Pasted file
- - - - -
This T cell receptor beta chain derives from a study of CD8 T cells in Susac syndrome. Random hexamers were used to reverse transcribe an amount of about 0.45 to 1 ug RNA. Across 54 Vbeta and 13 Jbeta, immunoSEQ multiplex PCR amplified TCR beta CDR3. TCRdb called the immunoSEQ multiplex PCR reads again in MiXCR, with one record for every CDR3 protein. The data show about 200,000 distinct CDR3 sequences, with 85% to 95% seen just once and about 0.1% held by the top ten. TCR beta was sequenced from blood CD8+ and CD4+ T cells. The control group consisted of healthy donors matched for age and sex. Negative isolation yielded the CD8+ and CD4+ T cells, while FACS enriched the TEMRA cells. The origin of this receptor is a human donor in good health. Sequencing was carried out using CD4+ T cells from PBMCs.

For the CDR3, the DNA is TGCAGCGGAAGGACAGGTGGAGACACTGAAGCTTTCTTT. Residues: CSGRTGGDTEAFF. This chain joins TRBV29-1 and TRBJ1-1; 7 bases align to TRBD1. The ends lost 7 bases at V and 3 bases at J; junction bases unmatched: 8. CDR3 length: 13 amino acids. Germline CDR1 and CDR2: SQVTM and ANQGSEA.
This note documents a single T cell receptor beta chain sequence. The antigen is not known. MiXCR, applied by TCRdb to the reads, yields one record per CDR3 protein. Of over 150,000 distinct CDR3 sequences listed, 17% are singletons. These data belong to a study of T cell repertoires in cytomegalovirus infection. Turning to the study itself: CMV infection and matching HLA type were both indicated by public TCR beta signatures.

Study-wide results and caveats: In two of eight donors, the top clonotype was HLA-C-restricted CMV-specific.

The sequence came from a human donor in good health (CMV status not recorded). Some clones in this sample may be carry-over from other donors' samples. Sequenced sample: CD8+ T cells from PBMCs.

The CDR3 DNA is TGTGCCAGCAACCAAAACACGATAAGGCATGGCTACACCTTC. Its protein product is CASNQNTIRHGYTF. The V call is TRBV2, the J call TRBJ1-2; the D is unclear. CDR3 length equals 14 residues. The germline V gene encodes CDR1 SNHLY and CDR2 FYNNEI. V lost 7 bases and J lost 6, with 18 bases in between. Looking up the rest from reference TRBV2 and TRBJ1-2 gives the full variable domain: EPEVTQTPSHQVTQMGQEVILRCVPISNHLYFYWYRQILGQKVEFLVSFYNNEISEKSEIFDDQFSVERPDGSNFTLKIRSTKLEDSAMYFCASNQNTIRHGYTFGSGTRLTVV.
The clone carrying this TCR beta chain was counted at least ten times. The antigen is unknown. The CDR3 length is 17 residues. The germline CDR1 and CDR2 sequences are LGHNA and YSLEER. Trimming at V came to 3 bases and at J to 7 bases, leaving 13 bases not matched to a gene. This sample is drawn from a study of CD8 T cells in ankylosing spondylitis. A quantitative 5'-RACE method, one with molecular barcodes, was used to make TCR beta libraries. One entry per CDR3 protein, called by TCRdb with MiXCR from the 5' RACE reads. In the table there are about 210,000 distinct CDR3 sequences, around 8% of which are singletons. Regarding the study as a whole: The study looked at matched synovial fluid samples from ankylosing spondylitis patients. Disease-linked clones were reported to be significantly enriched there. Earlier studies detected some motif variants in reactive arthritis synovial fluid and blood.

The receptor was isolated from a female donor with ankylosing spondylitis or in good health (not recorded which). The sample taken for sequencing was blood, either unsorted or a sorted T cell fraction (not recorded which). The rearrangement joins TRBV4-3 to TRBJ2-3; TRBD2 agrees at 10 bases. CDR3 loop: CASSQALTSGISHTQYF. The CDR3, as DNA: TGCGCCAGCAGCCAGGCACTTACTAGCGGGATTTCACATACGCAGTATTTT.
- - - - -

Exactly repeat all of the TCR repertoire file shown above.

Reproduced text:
This T cell receptor beta chain derives from a study of CD8 T cells in Susac syndrome. Random hexamers were used to reverse transcribe an amount of about 0.45 to 1 ug RNA. Across 54 Vbeta and 13 Jbeta, immunoSEQ multiplex PCR amplified TCR beta CDR3. TCRdb called the immunoSEQ multiplex PCR reads again in MiXCR, with one record for every CDR3 protein. The data show about 200,000 distinct CDR3 sequences, with 85% to 95% seen just once and about 0.1% held by the top ten. TCR beta was sequenced from blood CD8+ and CD4+ T cells. The control group consisted of healthy donors matched for age and sex. Negative isolation yielded the CD8+ and CD4+ T cells, while FACS enriched the TEMRA cells. The origin of this receptor is a human donor in good health. Sequencing was carried out using CD4+ T cells from PBMCs.

For the CDR3, the DNA is TGCAGCGGAAGGACAGGTGGAGACACTGAAGCTTTCTTT. Residues: CSGRTGGDTEAFF. This chain joins TRBV29-1 and TRBJ1-1; 7 bases align to TRBD1. The ends lost 7 bases at V and 3 bases at J; junction bases unmatched: 8. CDR3 length: 13 amino acids. Germline CDR1 and CDR2: SQVTM and ANQGSEA.
This note documents a single T cell receptor beta chain sequence. The antigen is not known. MiXCR, applied by TCRdb to the reads, yields one record per CDR3 protein. Of over 150,000 distinct CDR3 sequences listed, 17% are singletons. These data belong to a study of T cell repertoires in cytomegalovirus infection. Turning to the study itself: CMV infection and matching HLA type were both indicated by public TCR beta signatures.

Study-wide results and caveats: In two of eight donors, the top clonotype was HLA-C-restricted CMV-specific.

The sequence came from a human donor in good health (CMV status not recorded). Some clones in this sample may be carry-over from other donors' samples. Sequenced sample: CD8+ T cells from PBMCs.

The CDR3 DNA is TGTGCCAGCAACCAAAACACGATAAGGCATGGCTACACCTTC. Its protein product is CASNQNTIRHGYTF. The V call is TRBV2, the J call TRBJ1-2; the D is unclear. CDR3 length equals 14 residues. The germline V gene encodes CDR1 SNHLY and CDR2 FYNNEI. V lost 7 bases and J lost 6, with 18 bases in between. Looking up the rest from reference TRBV2 and TRBJ1-2 gives the full variable domain: EPEVTQTPSHQVTQMGQEVILRCVPISNHLYFYWYRQILGQKVEFLVSFYNNEISEKSEIFDDQFSVERPDGSNFTLKIRSTKLEDSAMYFCASNQNTIRHGYTFGSGTRLTVV.
The clone carrying this TCR beta chain was counted at least ten times. The antigen is unknown. The CDR3 length is 17 residues. The germline CDR1 and CDR2 sequences are LGHNA and YSLEER. Trimming at V came to 3 bases and at J to 7 bases, leaving 13 bases not matched to a gene. This sample is drawn from a study of CD8 T cells in ankylosing spondylitis. A quantitative 5'-RACE method, one with molecular barcodes, was used to make TCR beta libraries. One entry per CDR3 protein, called by TCRdb with MiXCR from the 5' RACE reads. In the table there are about 210,000 distinct CDR3 sequences, around 8% of which are singletons. Regarding the study as a whole: The study looked at matched synovial fluid samples from ankylosing spondylitis patients. Disease-linked clones were reported to be significantly enriched there. Earlier studies detected some motif variants in reactive arthritis synovial fluid and blood.

The receptor was isolated from a female donor with ankylosing spondylitis or in good health (not recorded which). The sample taken for sequencing was blood, either unsorted or a sorted T cell fraction (not recorded which). The rearrangement joins TRBV4-3 to TRBJ2-3; TRBD2 agrees at 10 bases. CDR3 loop: CASSQALTSGISHTQYF. The CDR3, as DNA: TGCGCCAGCAGCCAGGCACTTACTAGCGGGATTTCACATACGCAGTATTTT.